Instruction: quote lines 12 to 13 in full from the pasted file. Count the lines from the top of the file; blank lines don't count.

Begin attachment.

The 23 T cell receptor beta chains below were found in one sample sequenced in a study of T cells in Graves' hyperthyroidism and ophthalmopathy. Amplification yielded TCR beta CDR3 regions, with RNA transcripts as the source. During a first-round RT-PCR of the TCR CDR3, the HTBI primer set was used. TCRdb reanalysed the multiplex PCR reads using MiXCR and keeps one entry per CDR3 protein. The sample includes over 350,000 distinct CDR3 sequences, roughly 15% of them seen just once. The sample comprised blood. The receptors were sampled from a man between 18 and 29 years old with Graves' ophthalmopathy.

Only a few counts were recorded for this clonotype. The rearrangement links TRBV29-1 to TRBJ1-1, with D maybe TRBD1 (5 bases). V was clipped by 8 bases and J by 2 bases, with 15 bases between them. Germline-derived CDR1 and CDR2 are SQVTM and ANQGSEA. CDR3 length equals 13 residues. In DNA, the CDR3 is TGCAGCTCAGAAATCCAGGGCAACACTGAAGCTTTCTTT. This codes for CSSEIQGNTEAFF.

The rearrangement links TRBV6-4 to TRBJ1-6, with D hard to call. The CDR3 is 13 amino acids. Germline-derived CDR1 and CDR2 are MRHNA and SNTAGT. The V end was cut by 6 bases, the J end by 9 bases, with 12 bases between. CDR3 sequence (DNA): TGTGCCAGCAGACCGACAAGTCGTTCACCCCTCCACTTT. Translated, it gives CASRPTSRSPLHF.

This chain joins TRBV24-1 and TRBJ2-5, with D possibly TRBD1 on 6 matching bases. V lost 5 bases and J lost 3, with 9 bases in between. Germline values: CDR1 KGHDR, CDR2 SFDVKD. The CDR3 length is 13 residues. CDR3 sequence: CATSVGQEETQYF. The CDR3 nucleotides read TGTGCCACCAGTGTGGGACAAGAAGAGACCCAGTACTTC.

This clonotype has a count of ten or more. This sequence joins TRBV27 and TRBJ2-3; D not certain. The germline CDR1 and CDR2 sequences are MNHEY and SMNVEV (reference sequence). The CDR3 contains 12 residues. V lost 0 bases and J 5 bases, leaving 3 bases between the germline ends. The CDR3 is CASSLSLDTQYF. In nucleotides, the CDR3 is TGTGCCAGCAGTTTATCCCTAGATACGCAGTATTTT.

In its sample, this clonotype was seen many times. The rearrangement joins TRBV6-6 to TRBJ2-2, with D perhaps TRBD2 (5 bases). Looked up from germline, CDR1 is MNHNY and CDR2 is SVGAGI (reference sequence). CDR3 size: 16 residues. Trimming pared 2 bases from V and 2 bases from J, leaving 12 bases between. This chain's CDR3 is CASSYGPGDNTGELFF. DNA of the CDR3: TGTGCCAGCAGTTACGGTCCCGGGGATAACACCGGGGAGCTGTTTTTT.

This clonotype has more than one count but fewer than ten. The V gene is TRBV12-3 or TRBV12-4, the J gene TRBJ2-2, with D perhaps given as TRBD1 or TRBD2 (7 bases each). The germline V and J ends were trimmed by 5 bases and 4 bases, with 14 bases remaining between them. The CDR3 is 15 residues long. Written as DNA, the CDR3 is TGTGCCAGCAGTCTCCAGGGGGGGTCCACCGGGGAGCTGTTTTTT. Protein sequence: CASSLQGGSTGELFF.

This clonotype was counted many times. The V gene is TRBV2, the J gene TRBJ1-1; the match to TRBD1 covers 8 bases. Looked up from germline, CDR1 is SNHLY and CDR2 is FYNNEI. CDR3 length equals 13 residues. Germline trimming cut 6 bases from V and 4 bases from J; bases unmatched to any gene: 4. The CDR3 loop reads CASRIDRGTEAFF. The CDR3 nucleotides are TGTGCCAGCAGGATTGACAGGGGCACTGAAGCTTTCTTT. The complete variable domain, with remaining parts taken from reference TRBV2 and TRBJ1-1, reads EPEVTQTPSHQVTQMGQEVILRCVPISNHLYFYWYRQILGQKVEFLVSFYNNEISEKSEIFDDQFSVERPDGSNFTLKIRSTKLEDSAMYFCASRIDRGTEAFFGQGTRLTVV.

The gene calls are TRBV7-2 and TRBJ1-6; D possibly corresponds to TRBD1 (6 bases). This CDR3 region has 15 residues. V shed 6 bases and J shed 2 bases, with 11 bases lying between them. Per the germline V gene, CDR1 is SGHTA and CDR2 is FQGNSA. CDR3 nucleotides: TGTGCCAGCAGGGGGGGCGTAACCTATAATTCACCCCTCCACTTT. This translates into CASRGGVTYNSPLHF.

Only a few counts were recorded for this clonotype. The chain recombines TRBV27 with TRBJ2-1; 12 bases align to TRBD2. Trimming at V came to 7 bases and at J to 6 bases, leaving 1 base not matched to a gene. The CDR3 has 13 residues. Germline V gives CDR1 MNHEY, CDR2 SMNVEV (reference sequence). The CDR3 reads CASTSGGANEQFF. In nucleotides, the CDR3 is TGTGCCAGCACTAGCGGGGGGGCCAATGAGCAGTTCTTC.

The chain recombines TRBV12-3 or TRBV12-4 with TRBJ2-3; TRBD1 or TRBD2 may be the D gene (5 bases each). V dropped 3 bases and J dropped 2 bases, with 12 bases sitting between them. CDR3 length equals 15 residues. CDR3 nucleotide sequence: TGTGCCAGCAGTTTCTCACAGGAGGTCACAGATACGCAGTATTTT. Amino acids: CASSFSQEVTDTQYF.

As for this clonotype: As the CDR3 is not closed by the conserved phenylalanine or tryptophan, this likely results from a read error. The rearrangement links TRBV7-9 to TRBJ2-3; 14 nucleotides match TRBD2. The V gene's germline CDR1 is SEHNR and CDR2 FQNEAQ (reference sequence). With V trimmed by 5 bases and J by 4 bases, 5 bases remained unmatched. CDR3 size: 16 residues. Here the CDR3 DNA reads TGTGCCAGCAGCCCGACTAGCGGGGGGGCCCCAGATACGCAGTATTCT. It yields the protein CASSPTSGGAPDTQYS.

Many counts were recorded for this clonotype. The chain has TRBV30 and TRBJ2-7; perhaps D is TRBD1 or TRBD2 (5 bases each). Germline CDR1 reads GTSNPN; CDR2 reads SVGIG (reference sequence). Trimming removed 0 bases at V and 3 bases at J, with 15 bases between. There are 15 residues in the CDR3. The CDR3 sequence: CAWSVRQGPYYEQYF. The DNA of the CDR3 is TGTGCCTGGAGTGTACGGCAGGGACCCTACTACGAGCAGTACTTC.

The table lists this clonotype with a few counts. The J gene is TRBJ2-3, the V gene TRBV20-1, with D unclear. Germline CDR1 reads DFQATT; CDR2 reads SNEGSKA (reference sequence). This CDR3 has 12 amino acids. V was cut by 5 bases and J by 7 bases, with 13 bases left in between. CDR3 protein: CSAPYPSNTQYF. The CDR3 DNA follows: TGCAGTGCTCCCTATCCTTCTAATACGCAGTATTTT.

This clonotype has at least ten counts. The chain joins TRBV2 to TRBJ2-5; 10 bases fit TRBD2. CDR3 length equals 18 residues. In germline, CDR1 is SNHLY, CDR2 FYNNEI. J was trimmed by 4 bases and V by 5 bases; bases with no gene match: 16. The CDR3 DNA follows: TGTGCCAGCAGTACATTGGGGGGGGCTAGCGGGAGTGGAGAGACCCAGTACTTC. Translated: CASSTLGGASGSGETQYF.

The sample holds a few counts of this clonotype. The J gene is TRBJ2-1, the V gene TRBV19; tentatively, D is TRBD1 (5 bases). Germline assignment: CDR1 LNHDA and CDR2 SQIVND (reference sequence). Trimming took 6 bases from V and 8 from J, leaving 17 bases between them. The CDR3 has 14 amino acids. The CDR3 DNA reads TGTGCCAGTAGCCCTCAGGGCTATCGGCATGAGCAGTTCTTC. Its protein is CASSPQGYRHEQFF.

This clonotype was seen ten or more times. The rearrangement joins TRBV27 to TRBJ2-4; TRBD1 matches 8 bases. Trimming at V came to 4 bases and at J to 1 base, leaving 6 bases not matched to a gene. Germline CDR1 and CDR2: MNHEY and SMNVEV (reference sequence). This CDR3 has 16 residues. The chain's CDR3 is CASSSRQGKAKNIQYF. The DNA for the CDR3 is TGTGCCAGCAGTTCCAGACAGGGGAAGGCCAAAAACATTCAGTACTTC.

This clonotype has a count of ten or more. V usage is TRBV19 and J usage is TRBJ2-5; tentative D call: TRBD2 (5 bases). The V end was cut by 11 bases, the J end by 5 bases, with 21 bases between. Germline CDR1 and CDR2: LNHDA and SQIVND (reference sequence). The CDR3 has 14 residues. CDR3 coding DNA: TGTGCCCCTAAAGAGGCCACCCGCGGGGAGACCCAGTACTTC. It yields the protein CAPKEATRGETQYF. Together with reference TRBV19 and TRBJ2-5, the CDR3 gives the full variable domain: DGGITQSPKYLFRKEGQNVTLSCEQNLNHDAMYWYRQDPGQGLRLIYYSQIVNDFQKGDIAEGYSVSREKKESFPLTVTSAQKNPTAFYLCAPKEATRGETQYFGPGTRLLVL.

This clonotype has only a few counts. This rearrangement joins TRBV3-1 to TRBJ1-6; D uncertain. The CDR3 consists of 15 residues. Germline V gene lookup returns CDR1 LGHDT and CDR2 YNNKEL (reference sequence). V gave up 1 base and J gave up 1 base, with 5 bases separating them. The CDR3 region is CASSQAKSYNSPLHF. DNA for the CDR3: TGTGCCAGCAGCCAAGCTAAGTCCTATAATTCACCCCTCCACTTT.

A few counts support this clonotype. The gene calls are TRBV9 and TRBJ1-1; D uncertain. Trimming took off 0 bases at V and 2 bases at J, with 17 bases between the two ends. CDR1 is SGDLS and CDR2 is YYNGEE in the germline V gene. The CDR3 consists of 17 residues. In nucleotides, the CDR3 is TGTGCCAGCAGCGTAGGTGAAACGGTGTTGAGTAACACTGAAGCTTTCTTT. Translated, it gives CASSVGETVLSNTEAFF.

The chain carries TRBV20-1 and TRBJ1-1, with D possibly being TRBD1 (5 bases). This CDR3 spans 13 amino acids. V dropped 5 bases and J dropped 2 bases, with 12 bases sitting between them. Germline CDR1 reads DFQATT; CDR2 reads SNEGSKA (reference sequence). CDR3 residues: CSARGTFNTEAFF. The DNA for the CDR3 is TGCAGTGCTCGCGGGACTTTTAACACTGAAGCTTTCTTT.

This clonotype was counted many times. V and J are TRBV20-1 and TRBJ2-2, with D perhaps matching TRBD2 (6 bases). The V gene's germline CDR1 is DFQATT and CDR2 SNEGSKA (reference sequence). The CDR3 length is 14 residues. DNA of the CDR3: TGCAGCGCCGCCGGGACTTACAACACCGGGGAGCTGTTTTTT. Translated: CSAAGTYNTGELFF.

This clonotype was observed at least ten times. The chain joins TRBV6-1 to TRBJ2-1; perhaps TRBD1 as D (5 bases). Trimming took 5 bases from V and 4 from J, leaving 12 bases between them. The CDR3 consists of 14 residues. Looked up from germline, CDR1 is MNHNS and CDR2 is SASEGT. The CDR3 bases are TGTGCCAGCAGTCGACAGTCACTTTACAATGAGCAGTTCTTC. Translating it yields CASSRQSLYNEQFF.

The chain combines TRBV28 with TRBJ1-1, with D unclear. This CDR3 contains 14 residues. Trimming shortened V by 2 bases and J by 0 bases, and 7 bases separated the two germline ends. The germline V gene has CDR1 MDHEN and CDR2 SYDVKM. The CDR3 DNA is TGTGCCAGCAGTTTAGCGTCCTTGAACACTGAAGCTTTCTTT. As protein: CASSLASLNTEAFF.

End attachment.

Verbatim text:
As for this clonotype: As the CDR3 is not closed by the conserved phenylalanine or tryptophan, this likely results from a read error. The rearrangement links TRBV7-9 to TRBJ2-3; 14 nucleotides match TRBD2. The V gene's germline CDR1 is SEHNR and CDR2 FQNEAQ (reference sequence). With V trimmed by 5 bases and J by 4 bases, 5 bases remained unmatched. CDR3 size: 16 residues. Here the CDR3 DNA reads TGTGCCAGCAGCCCGACTAGCGGGGGGGCCCCAGATACGCAGTATTCT. It yields the protein CASSPTSGGAPDTQYS.

Many counts were recorded for this clonotype. The chain has TRBV30 and TRBJ2-7; perhaps D is TRBD1 or TRBD2 (5 bases each). Germline CDR1 reads GTSNPN; CDR2 reads SVGIG (reference sequence). Trimming removed 0 bases at V and 3 bases at J, with 15 bases between. There are 15 residues in the CDR3. The CDR3 sequence: CAWSVRQGPYYEQYF. The DNA of the CDR3 is TGTGCCTGGAGTGTACGGCAGGGACCCTACTACGAGCAGTACTTC.